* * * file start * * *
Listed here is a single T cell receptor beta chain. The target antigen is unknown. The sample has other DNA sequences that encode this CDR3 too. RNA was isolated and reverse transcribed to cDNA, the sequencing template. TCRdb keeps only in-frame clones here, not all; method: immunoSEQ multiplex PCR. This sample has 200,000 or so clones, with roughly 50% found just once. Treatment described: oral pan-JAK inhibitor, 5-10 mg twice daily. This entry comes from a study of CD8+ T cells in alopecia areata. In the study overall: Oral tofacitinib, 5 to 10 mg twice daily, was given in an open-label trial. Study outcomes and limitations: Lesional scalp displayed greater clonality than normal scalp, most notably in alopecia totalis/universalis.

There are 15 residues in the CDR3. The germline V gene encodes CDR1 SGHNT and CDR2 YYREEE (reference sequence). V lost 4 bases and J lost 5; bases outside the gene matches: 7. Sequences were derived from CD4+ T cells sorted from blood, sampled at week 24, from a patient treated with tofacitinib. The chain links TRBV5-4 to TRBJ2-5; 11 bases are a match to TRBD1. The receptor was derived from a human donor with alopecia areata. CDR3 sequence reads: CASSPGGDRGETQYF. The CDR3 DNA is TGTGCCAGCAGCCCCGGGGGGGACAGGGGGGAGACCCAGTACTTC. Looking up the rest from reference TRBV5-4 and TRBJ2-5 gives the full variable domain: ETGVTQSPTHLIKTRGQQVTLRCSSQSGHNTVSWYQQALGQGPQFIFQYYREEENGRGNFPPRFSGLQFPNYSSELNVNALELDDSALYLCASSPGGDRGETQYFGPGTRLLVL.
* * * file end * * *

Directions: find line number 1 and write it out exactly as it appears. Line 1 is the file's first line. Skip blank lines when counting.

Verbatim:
Listed here is a single T cell receptor beta chain. The target antigen is unknown. The sample has other DNA sequences that encode this CDR3 too. RNA was isolated and reverse transcribed to cDNA, the sequencing template. TCRdb keeps only in-frame clones here, not all; method: immunoSEQ multiplex PCR. This sample has 200,000 or so clones, with roughly 50% found just once. Treatment described: oral pan-JAK inhibitor, 5-10 mg twice daily. This entry comes from a study of CD8+ T cells in alopecia areata. In the study overall: Oral tofacitinib, 5 to 10 mg twice daily, was given in an open-label trial. Study outcomes and limitations: Lesional scalp displayed greater clonality than normal scalp, most notably in alopecia totalis/universalis.